MARGO MacDonald today launched her latest bid to legalise assisted suicide for people who are terminally ill and claimed there was a realistic prospect it could be passed.
The Independent Lothian MSP said there had been a shift in attitudes since her previous Bill was thrown out nearly three years ago.
And she said there had been significant changes to the proposals. The new Bill, co-sponsored by Green MSP Patrick Harvie, – would allow two groups of people – the terminally ill and people suffering from deteriorating progressive conditions that make life intolerable – to seek help to bring their lives to an end as peacefully and with as much dignity as possible.
Ms MacDonald said: “It’s an idea whose time has come.”
She said a key factor had been the widely-publicised case of locked-in syndrome sufferer Tony Nicklinson, who died last year, just days after three High Court judges in England ruled they did not have the power to grant his request for a doctor to be allowed to give him a lethal dose of painkillers.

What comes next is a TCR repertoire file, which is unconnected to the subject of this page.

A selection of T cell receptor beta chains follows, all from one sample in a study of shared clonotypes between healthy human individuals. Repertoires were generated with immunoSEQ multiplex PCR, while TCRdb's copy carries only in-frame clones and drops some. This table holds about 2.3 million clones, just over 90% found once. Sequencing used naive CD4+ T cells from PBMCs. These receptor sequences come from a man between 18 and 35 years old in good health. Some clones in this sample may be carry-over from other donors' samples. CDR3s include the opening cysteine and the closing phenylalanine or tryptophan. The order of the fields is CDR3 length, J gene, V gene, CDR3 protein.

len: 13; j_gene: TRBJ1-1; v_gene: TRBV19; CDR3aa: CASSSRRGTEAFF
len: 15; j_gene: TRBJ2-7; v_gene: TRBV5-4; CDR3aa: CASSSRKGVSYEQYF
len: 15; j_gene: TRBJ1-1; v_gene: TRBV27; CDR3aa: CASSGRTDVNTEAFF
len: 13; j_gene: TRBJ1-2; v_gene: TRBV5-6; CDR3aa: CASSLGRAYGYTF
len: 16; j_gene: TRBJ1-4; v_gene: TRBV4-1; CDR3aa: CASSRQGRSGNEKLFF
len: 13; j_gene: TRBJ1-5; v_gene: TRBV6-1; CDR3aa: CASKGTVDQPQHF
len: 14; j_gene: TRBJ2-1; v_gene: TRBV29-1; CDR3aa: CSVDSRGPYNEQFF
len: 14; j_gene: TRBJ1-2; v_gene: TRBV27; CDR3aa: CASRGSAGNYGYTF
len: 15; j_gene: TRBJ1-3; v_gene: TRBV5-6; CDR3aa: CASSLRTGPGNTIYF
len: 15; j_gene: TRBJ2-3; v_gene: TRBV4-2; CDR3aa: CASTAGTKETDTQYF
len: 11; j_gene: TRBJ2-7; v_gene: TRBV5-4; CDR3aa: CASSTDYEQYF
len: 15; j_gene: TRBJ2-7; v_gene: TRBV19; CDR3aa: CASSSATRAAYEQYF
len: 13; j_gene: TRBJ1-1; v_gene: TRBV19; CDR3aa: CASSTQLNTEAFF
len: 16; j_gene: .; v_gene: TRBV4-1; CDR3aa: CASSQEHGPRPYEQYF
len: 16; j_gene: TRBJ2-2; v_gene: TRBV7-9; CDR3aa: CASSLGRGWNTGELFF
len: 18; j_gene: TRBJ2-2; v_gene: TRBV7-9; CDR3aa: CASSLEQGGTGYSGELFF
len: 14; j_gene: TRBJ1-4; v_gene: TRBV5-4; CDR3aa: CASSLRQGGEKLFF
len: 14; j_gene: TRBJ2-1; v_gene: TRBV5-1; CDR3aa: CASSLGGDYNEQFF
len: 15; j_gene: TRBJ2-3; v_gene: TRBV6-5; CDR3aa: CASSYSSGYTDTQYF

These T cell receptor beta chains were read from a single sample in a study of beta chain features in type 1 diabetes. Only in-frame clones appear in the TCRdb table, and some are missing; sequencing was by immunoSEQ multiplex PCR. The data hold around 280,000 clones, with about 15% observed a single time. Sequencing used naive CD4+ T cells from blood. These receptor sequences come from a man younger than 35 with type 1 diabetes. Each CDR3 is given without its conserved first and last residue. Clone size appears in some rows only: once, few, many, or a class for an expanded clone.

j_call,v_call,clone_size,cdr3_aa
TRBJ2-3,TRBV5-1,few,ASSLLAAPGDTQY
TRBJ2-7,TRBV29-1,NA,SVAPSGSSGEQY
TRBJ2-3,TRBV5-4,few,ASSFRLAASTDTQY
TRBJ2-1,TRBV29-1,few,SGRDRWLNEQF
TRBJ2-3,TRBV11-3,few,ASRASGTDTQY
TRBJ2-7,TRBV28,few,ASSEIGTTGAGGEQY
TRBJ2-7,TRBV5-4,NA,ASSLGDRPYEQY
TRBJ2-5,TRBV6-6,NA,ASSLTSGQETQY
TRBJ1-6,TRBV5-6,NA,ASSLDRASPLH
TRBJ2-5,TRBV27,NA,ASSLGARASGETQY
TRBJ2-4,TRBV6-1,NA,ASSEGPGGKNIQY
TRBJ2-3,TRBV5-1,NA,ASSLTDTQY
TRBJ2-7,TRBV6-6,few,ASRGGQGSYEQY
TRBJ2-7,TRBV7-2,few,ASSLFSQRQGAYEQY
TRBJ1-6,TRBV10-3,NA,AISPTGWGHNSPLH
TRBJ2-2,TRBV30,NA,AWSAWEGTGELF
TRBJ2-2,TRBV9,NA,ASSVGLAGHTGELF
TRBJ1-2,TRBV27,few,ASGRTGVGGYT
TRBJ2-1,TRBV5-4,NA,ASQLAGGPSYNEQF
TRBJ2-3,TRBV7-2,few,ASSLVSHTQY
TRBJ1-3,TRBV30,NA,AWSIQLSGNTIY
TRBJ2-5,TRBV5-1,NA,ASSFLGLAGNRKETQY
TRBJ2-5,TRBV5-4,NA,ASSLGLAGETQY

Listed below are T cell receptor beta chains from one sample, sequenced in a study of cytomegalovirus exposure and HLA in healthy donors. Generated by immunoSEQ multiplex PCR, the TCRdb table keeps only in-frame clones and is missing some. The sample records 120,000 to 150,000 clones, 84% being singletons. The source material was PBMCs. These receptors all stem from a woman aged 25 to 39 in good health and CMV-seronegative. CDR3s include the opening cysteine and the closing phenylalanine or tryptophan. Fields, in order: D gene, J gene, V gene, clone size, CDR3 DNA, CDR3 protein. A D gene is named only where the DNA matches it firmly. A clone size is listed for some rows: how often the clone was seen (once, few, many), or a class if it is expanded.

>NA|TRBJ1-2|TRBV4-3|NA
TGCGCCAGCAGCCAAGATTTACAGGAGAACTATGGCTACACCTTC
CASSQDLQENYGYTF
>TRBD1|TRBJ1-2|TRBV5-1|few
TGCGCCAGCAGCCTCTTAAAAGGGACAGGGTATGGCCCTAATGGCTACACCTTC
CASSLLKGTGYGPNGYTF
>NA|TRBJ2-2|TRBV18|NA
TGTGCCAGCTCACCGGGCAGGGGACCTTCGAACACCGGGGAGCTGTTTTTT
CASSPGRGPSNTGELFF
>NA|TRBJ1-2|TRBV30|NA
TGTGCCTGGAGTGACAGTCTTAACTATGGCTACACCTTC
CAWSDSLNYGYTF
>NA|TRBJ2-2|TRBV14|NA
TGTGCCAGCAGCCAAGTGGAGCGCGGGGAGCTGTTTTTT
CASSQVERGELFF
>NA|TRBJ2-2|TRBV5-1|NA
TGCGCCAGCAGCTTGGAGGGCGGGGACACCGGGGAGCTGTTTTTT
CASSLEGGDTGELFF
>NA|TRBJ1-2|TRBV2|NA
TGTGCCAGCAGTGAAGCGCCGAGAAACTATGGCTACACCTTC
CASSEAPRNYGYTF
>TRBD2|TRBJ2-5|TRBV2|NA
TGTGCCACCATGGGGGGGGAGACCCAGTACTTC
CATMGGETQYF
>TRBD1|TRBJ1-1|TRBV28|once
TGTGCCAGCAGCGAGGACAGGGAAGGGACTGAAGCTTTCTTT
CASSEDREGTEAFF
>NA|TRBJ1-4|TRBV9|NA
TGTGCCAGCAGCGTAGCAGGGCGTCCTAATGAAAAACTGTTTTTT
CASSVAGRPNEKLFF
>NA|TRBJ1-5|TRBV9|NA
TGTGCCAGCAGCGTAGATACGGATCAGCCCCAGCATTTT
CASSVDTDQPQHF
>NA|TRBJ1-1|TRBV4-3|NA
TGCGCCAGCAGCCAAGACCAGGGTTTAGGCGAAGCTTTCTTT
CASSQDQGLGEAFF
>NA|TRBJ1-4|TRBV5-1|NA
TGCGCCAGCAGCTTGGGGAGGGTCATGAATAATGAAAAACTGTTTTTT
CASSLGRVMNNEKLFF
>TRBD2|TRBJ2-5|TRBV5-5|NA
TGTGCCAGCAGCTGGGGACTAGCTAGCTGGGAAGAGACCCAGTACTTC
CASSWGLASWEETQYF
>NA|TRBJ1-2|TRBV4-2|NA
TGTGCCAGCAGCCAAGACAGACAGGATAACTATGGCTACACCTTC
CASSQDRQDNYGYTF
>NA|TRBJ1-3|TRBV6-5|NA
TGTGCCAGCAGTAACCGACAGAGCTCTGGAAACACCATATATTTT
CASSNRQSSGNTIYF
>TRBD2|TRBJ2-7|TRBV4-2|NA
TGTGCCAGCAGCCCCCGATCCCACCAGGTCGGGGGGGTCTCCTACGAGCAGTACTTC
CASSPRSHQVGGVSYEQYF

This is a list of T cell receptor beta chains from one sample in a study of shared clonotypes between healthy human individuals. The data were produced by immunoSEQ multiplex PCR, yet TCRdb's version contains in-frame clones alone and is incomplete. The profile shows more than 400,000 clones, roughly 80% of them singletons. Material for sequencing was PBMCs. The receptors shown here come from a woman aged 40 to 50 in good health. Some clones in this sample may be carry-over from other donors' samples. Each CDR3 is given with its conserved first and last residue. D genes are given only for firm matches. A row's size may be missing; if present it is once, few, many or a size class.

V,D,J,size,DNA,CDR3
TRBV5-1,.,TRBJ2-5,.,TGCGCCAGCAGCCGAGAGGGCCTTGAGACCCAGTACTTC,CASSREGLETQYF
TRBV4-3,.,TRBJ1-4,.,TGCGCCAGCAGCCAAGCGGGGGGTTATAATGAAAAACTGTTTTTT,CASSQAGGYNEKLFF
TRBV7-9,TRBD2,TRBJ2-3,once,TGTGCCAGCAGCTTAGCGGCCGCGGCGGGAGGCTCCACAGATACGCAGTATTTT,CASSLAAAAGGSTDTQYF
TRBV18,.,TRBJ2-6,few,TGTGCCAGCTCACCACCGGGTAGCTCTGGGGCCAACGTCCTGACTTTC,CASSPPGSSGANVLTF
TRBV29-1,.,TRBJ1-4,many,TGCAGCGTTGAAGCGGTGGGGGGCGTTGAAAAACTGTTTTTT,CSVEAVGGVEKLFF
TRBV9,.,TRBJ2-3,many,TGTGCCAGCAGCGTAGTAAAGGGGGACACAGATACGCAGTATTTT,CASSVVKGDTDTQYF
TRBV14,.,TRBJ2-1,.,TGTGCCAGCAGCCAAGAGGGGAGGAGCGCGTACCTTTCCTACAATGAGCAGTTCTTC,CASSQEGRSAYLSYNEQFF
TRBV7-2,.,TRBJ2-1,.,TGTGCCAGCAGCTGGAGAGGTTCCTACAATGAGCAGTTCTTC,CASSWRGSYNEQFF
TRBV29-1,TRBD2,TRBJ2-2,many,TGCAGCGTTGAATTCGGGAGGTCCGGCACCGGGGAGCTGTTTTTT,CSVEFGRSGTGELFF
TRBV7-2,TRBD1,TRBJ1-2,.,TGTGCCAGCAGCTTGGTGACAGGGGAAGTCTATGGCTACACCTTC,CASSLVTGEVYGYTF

She said: “Opinion has moved on because people had to ask themselves very serious questions after they saw Tony Nicklinson on television. They were asking themselves ‘To what end is this man being made to suffer for longer then he needs – what purpose does it serve?’”
And she said she believed more MSPs were coming over to her view of the issue.
She said: “I’m encouraging people who support the Bill to contact their MSP because if MSPs are contacted by members of the public they will vote for the Bill.
“Some people think it’s daring and brave, but it’s just something that would allow a group of people a more peaceful end than nature would. It’s trying to ensure people don’t have to have a hellish end to their lives.”
Ms MacDonald said she had made major changes to her proposals since the last Bill, which failed to win enough support from MSPs in December 2010. In particular she said the “early warning system” should answer the concerns of those who feared people could be co-erced into asking for an assisted death.
Under this provision, anyone would be able to inform their GP of their support in principle for assisted dying and a note would be placed in the patient’s file. If and when the patient found life had become intolerable and fell into one of the categories specified they could formally ask their GP for the process for an assisted death to be started.
A second professional opinion would be required, then there would be a 14-day “cooling off” period before the patient had to make the request again.
The doctor would then write a prescription for the medication and withdraw from the process. It would be up to a trained “facilitator” or “friend at the end” to collect the prescription .
After death the facilitator would have to supply details of the death to the police. No crime would have been committed if all of the requirements had been met.